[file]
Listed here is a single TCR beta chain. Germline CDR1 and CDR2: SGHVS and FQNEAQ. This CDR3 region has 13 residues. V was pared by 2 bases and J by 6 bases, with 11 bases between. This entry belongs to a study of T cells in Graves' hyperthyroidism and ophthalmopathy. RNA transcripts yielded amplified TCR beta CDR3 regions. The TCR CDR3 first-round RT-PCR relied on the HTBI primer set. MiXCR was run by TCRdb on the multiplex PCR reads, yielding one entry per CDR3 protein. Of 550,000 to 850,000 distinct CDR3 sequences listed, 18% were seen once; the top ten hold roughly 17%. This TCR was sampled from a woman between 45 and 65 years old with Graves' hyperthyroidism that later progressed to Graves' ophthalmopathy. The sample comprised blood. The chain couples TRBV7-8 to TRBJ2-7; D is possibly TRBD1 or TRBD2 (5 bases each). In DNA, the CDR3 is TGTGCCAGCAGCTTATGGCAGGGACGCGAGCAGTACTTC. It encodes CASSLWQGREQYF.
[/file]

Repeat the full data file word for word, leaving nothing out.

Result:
Listed here is a single TCR beta chain. Germline CDR1 and CDR2: SGHVS and FQNEAQ. This CDR3 region has 13 residues. V was pared by 2 bases and J by 6 bases, with 11 bases between. This entry belongs to a study of T cells in Graves' hyperthyroidism and ophthalmopathy. RNA transcripts yielded amplified TCR beta CDR3 regions. The TCR CDR3 first-round RT-PCR relied on the HTBI primer set. MiXCR was run by TCRdb on the multiplex PCR reads, yielding one entry per CDR3 protein. Of 550,000 to 850,000 distinct CDR3 sequences listed, 18% were seen once; the top ten hold roughly 17%. This TCR was sampled from a woman between 45 and 65 years old with Graves' hyperthyroidism that later progressed to Graves' ophthalmopathy. The sample comprised blood. The chain couples TRBV7-8 to TRBJ2-7; D is possibly TRBD1 or TRBD2 (5 bases each). In DNA, the CDR3 is TGTGCCAGCAGCTTATGGCAGGGACGCGAGCAGTACTTC. It encodes CASSLWQGREQYF.